Although implicit in this narrative on transnational networks, the now seasoned argument about an ‘invited’ U.S. hegemony—or even ‘empire”’—in Europe can be surmised from some of the evidence offered here. As was the case with many such invitations, the agents, informants, from the extreme right to the disenchanted former Stalinists, “hoped to encourage American involvement in French affairs to their benefit” (385). As the literature on transnational networks expands our understanding of the various forces shaping international relations, we get to comprehend better how government decisions (such as invitations for U.S. greater involvement in their affairs) were matched by other, legitimate or not, forces as well.

In its core conclusion, Perlman’s argument seems more speculative than grounded in evidence. Surely these intelligence reports may have had a “cumulative effect,” feeding “existing narratives” on France’s weakness, and leading the United States to intervene more strongly in its internal affairs (386). But one could also argue that precisely the discredit soon earned by those sources in fact helped the U.S, mitigate the immediate post-war alarms, and moderate its interference in France—at the same time that it was redirecting its attention to the more powerful and insidious Italian Communist Party (PCI). Ambassador Caffery was among the first to claim, through secret dispatches, that he had nothing to do with the PCF expulsion from the government in May of 1947.[1]


For all the Manichean mode of confrontation against Communism in the Western sphere of influence, American diplomats often paused, before adopting rash, ill-advised actions. Consider George Kennan’s suggestion in March of 1948, shortly before the first Italian national elections, to press the Italian government to outlaw the PCI, a move he recognized would prompt a Communist insurrection, giving the U.S. a pretext for military occupation and countermeasures.[2] What came out of this proposal? Niente. If the advice of a prominent expert on Soviet affairs at the peak of his fame and influence was so easily discarded by the new National Security Council, how can we then infer that uncredited informants had such a significant role in shaping US perceptions and actions?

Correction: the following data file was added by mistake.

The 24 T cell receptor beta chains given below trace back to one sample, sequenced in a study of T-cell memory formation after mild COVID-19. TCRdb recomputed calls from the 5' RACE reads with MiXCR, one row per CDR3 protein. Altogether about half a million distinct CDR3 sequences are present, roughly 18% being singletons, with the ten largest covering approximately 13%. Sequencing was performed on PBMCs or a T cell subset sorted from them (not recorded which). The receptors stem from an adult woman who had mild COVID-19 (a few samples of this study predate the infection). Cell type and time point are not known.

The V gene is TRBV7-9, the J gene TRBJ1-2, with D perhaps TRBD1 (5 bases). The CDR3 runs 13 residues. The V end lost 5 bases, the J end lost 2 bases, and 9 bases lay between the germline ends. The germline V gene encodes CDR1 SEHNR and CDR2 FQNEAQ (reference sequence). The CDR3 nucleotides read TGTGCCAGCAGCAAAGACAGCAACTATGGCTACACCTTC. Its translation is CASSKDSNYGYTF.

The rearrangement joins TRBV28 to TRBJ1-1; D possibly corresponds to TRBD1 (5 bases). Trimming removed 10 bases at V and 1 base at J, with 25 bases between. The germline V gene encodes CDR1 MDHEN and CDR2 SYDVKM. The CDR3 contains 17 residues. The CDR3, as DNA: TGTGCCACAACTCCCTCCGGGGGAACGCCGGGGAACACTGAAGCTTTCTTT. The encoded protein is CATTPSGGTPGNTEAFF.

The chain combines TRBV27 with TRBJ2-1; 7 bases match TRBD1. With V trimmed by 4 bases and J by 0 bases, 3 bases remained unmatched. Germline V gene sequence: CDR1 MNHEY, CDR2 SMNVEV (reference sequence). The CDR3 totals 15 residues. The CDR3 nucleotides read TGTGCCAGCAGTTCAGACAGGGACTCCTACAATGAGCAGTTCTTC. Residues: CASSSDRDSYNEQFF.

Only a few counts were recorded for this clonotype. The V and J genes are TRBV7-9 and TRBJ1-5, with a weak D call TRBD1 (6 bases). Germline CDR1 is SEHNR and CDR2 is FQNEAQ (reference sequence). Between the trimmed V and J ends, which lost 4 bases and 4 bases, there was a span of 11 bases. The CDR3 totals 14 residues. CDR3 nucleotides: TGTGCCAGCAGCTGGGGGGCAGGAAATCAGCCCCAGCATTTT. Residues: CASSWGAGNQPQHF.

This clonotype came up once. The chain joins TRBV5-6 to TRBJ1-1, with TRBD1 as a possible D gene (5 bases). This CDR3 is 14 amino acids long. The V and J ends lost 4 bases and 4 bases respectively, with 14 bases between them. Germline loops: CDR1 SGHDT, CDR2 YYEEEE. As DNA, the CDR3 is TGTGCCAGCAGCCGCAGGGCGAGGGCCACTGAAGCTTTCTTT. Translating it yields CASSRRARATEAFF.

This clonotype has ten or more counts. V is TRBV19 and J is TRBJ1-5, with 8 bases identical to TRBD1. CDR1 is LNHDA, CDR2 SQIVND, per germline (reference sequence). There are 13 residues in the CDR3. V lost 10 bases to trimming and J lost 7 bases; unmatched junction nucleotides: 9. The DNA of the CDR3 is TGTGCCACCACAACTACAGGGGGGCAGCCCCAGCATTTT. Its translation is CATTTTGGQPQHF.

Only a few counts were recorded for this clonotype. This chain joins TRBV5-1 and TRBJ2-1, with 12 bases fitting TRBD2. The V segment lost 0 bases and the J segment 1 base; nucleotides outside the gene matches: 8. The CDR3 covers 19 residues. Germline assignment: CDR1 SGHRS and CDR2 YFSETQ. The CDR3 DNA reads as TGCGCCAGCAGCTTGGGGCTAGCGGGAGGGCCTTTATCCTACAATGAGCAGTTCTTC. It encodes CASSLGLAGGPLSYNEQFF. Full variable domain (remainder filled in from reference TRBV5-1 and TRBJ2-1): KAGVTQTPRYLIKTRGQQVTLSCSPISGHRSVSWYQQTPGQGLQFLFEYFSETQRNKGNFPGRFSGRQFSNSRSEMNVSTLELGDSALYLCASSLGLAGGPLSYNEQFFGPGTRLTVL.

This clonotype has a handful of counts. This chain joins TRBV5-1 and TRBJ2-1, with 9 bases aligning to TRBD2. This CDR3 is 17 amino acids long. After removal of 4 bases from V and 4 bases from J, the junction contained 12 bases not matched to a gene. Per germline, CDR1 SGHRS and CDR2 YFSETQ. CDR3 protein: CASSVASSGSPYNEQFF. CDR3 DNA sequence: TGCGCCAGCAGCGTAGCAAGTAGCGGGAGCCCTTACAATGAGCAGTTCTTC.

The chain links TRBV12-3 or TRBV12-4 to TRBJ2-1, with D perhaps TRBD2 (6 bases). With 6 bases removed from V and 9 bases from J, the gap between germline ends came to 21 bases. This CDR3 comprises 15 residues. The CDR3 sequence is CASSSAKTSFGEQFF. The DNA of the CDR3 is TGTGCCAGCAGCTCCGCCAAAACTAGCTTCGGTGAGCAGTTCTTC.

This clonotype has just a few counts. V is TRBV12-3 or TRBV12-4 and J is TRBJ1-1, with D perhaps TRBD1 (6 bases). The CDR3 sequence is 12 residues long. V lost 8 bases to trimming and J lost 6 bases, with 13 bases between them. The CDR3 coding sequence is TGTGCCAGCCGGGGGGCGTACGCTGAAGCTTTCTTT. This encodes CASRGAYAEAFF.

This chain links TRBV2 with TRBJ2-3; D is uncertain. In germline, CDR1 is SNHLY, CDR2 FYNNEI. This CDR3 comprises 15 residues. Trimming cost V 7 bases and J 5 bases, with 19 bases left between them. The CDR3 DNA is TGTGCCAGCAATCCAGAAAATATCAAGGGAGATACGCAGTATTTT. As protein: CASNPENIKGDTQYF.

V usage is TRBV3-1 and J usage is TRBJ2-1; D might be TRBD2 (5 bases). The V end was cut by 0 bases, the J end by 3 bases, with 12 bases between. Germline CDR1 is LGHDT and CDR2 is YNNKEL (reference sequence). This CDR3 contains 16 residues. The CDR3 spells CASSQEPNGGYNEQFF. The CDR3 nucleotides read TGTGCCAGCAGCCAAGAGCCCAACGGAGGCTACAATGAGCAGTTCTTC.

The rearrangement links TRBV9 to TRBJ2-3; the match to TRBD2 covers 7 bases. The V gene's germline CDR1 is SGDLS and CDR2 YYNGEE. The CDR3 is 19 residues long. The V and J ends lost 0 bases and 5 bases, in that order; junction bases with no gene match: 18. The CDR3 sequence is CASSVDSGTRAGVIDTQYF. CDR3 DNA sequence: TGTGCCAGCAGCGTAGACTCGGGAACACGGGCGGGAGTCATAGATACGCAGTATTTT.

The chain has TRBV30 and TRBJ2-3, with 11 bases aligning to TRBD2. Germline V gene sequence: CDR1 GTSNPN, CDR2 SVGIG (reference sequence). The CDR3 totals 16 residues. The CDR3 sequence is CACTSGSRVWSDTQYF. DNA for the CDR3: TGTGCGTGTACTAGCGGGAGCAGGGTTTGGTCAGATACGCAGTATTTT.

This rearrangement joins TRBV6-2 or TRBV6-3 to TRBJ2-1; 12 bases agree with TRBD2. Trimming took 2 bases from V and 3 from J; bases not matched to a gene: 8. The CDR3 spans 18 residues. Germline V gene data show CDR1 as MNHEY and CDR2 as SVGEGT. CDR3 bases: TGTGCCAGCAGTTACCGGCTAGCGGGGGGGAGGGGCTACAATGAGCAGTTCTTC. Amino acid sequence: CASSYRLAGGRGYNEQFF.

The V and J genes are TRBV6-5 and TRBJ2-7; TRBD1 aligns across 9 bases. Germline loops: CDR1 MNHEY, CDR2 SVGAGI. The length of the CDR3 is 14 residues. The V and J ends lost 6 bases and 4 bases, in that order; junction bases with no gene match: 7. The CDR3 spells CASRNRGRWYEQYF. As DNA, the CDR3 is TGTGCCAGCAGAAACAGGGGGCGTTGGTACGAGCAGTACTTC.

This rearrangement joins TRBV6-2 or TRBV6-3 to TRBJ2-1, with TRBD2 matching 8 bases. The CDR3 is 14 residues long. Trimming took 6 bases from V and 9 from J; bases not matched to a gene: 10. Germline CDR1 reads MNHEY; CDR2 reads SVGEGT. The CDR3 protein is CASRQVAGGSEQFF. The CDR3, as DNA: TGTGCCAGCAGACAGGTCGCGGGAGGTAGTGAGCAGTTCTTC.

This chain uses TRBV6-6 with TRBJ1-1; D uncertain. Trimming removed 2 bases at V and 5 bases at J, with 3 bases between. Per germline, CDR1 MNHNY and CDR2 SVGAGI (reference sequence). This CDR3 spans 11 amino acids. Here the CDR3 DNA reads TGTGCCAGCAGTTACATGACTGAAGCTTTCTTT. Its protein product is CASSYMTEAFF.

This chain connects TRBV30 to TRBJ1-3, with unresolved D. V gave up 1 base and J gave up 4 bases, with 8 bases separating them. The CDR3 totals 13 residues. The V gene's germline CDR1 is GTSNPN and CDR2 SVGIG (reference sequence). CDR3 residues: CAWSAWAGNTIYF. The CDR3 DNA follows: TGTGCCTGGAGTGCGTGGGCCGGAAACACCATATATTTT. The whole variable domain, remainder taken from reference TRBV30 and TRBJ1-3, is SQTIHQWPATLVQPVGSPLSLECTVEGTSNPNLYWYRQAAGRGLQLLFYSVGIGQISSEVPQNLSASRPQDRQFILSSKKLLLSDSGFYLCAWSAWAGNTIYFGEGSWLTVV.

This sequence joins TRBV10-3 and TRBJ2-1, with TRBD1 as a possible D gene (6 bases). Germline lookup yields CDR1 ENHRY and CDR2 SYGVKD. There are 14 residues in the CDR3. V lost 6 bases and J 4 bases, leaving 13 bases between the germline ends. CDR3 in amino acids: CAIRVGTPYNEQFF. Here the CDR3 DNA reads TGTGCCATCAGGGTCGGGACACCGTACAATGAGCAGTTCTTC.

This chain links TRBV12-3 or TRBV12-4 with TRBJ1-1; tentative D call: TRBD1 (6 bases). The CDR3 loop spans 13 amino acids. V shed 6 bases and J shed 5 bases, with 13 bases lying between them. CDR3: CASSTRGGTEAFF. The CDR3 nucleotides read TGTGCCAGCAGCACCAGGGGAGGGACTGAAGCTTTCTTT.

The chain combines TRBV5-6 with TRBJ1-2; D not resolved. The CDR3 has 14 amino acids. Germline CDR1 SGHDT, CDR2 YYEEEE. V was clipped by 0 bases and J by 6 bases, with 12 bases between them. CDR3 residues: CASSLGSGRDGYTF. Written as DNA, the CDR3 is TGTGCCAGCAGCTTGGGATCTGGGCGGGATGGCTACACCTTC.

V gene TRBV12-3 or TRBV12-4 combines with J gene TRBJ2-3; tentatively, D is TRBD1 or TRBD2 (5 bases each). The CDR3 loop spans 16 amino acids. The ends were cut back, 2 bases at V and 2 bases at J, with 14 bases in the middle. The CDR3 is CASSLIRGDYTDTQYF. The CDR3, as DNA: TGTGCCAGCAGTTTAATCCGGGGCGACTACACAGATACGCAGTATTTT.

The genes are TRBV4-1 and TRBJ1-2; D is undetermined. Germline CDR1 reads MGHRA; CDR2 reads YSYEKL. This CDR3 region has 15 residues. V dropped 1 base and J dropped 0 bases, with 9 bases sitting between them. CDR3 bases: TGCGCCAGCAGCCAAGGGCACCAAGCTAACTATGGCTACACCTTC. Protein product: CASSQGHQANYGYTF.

The sinews of Communist power were multiple – including bureaucratic penetration of the state apparatus, economic leverage through their trade union organizations, cultural influence through their strong intellectual appeal, nationalist propaganda through their record in the Resistance and now opposition to American dominance – and Washington calibrated its anti-Communist policies in tune with all these dimensions. Fear of Communist insurrection and the alleged military apparatus of the PCF were only two aspects informing the decisions of U.S. diplomats. To be sure, ideological rigidity often characterized these decisions; and yet, U.S. diplomats and intelligence officials learned to adopt a flexible approach in a relatively short time, though not without difficulties. 


Surely, a crusading impulse often dictated radical, unnecessary, and often counterproductive measures. The scope of ‘psychological warfare’ tactics, including, in 1951, the creation of a Psychological Strategy Board (PSB) as an annex to the National Security Council, and specifically targeting Communism in France and Italy, indicates that the ‘psychology of fear’ prompted many U.S. actions for most of the first postwar decade – and Perlman’s article would have benefited from showing more explicitly these long term consequences of the immediate postwar alarmist reports. Still, the Truman, and then the Eisenhower administrations soon learned that aggressive tactics against the PCF and PCI often backfired, and that the French and Italian ruling coalitions resisted the PSB’s pressures to basically outlaw the Communists. The PSB itself stated (surely with quite a patronizing tone), in one of its 1953 reports on France: “we do not require subservience nor love, but the cooperation of partners, and the French need from time to time a verbal test of their coordinate rather than subordinate position in the Western alliance.”[3]